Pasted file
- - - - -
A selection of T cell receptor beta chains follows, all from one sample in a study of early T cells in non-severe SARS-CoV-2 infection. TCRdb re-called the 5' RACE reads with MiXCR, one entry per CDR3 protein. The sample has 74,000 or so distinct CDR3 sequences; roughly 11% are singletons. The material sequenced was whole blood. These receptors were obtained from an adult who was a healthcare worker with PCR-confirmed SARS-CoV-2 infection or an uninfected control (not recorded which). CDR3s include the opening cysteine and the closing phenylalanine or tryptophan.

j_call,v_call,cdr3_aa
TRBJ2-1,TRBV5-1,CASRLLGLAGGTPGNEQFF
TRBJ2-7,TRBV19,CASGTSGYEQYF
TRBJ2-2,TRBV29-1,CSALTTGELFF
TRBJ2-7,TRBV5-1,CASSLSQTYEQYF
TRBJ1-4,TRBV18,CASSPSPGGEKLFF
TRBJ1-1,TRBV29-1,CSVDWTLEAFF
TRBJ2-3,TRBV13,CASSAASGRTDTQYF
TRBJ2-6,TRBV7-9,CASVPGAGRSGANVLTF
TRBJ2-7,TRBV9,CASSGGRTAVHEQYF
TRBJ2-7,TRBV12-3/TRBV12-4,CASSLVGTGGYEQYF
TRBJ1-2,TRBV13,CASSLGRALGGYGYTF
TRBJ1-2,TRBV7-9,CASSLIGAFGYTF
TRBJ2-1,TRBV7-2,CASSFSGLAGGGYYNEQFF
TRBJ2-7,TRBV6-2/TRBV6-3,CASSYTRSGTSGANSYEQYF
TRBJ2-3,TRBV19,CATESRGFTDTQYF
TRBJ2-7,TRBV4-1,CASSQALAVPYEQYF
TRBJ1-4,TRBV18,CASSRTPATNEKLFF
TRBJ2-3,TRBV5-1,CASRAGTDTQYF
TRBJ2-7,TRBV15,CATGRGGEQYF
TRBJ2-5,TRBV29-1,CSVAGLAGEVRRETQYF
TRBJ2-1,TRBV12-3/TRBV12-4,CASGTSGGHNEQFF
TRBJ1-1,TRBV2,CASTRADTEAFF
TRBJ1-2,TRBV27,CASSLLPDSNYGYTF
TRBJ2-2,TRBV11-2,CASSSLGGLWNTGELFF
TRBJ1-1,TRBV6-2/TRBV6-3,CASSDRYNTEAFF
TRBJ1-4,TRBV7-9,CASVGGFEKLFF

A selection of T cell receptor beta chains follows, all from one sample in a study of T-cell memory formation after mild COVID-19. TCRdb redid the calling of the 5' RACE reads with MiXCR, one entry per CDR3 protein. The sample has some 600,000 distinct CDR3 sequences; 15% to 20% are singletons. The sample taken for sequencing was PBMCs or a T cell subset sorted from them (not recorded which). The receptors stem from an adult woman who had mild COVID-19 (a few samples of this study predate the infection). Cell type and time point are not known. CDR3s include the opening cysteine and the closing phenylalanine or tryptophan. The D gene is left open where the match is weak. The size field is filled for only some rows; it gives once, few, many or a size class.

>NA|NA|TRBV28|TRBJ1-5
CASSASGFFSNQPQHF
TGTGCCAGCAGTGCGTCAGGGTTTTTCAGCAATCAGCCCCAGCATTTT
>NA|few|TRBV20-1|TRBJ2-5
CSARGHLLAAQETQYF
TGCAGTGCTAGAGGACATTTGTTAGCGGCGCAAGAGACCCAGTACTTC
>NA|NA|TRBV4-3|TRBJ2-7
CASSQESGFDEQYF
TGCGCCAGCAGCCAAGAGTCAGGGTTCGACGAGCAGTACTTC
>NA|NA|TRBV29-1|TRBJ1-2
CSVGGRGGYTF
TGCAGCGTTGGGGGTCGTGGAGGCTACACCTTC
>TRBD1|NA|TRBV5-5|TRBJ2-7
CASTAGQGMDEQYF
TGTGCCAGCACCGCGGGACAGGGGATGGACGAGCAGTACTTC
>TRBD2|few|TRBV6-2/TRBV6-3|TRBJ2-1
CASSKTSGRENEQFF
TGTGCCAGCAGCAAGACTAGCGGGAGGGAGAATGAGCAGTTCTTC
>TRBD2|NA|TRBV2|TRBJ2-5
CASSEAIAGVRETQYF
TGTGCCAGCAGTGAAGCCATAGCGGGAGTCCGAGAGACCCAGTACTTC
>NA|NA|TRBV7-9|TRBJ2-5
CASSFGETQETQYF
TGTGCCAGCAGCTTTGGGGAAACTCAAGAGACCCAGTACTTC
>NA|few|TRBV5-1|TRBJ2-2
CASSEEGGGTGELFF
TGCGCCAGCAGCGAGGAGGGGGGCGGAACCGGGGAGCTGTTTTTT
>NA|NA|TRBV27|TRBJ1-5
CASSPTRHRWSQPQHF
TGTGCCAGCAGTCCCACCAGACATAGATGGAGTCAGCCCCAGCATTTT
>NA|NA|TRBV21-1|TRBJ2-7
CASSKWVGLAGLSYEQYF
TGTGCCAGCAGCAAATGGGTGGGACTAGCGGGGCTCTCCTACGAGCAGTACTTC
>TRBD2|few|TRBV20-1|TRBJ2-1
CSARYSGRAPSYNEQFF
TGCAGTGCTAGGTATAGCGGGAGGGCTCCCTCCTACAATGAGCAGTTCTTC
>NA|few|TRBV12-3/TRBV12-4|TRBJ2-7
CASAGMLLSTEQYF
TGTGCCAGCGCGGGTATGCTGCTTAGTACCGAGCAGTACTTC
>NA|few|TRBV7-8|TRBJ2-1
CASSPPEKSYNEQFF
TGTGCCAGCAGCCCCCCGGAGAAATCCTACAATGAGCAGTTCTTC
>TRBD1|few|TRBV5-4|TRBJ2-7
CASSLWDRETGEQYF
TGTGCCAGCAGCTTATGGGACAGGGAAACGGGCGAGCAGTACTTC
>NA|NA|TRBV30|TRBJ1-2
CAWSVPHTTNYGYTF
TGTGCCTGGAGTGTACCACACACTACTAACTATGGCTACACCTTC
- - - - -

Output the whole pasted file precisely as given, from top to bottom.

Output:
A selection of T cell receptor beta chains follows, all from one sample in a study of early T cells in non-severe SARS-CoV-2 infection. TCRdb re-called the 5' RACE reads with MiXCR, one entry per CDR3 protein. The sample has 74,000 or so distinct CDR3 sequences; roughly 11% are singletons. The material sequenced was whole blood. These receptors were obtained from an adult who was a healthcare worker with PCR-confirmed SARS-CoV-2 infection or an uninfected control (not recorded which). CDR3s include the opening cysteine and the closing phenylalanine or tryptophan.

j_call,v_call,cdr3_aa
TRBJ2-1,TRBV5-1,CASRLLGLAGGTPGNEQFF
TRBJ2-7,TRBV19,CASGTSGYEQYF
TRBJ2-2,TRBV29-1,CSALTTGELFF
TRBJ2-7,TRBV5-1,CASSLSQTYEQYF
TRBJ1-4,TRBV18,CASSPSPGGEKLFF
TRBJ1-1,TRBV29-1,CSVDWTLEAFF
TRBJ2-3,TRBV13,CASSAASGRTDTQYF
TRBJ2-6,TRBV7-9,CASVPGAGRSGANVLTF
TRBJ2-7,TRBV9,CASSGGRTAVHEQYF
TRBJ2-7,TRBV12-3/TRBV12-4,CASSLVGTGGYEQYF
TRBJ1-2,TRBV13,CASSLGRALGGYGYTF
TRBJ1-2,TRBV7-9,CASSLIGAFGYTF
TRBJ2-1,TRBV7-2,CASSFSGLAGGGYYNEQFF
TRBJ2-7,TRBV6-2/TRBV6-3,CASSYTRSGTSGANSYEQYF
TRBJ2-3,TRBV19,CATESRGFTDTQYF
TRBJ2-7,TRBV4-1,CASSQALAVPYEQYF
TRBJ1-4,TRBV18,CASSRTPATNEKLFF
TRBJ2-3,TRBV5-1,CASRAGTDTQYF
TRBJ2-7,TRBV15,CATGRGGEQYF
TRBJ2-5,TRBV29-1,CSVAGLAGEVRRETQYF
TRBJ2-1,TRBV12-3/TRBV12-4,CASGTSGGHNEQFF
TRBJ1-1,TRBV2,CASTRADTEAFF
TRBJ1-2,TRBV27,CASSLLPDSNYGYTF
TRBJ2-2,TRBV11-2,CASSSLGGLWNTGELFF
TRBJ1-1,TRBV6-2/TRBV6-3,CASSDRYNTEAFF
TRBJ1-4,TRBV7-9,CASVGGFEKLFF

A selection of T cell receptor beta chains follows, all from one sample in a study of T-cell memory formation after mild COVID-19. TCRdb redid the calling of the 5' RACE reads with MiXCR, one entry per CDR3 protein. The sample has some 600,000 distinct CDR3 sequences; 15% to 20% are singletons. The sample taken for sequencing was PBMCs or a T cell subset sorted from them (not recorded which). The receptors stem from an adult woman who had mild COVID-19 (a few samples of this study predate the infection). Cell type and time point are not known. CDR3s include the opening cysteine and the closing phenylalanine or tryptophan. The D gene is left open where the match is weak. The size field is filled for only some rows; it gives once, few, many or a size class.

>NA|NA|TRBV28|TRBJ1-5
CASSASGFFSNQPQHF
TGTGCCAGCAGTGCGTCAGGGTTTTTCAGCAATCAGCCCCAGCATTTT
>NA|few|TRBV20-1|TRBJ2-5
CSARGHLLAAQETQYF
TGCAGTGCTAGAGGACATTTGTTAGCGGCGCAAGAGACCCAGTACTTC
>NA|NA|TRBV4-3|TRBJ2-7
CASSQESGFDEQYF
TGCGCCAGCAGCCAAGAGTCAGGGTTCGACGAGCAGTACTTC
>NA|NA|TRBV29-1|TRBJ1-2
CSVGGRGGYTF
TGCAGCGTTGGGGGTCGTGGAGGCTACACCTTC
>TRBD1|NA|TRBV5-5|TRBJ2-7
CASTAGQGMDEQYF
TGTGCCAGCACCGCGGGACAGGGGATGGACGAGCAGTACTTC
>TRBD2|few|TRBV6-2/TRBV6-3|TRBJ2-1
CASSKTSGRENEQFF
TGTGCCAGCAGCAAGACTAGCGGGAGGGAGAATGAGCAGTTCTTC
>TRBD2|NA|TRBV2|TRBJ2-5
CASSEAIAGVRETQYF
TGTGCCAGCAGTGAAGCCATAGCGGGAGTCCGAGAGACCCAGTACTTC
>NA|NA|TRBV7-9|TRBJ2-5
CASSFGETQETQYF
TGTGCCAGCAGCTTTGGGGAAACTCAAGAGACCCAGTACTTC
>NA|few|TRBV5-1|TRBJ2-2
CASSEEGGGTGELFF
TGCGCCAGCAGCGAGGAGGGGGGCGGAACCGGGGAGCTGTTTTTT
>NA|NA|TRBV27|TRBJ1-5
CASSPTRHRWSQPQHF
TGTGCCAGCAGTCCCACCAGACATAGATGGAGTCAGCCCCAGCATTTT
>NA|NA|TRBV21-1|TRBJ2-7
CASSKWVGLAGLSYEQYF
TGTGCCAGCAGCAAATGGGTGGGACTAGCGGGGCTCTCCTACGAGCAGTACTTC
>TRBD2|few|TRBV20-1|TRBJ2-1
CSARYSGRAPSYNEQFF
TGCAGTGCTAGGTATAGCGGGAGGGCTCCCTCCTACAATGAGCAGTTCTTC
>NA|few|TRBV12-3/TRBV12-4|TRBJ2-7
CASAGMLLSTEQYF
TGTGCCAGCGCGGGTATGCTGCTTAGTACCGAGCAGTACTTC
>NA|few|TRBV7-8|TRBJ2-1
CASSPPEKSYNEQFF
TGTGCCAGCAGCCCCCCGGAGAAATCCTACAATGAGCAGTTCTTC
>TRBD1|few|TRBV5-4|TRBJ2-7
CASSLWDRETGEQYF
TGTGCCAGCAGCTTATGGGACAGGGAAACGGGCGAGCAGTACTTC
>NA|NA|TRBV30|TRBJ1-2
CAWSVPHTTNYGYTF
TGTGCCTGGAGTGTACCACACACTACTAACTATGGCTACACCTTC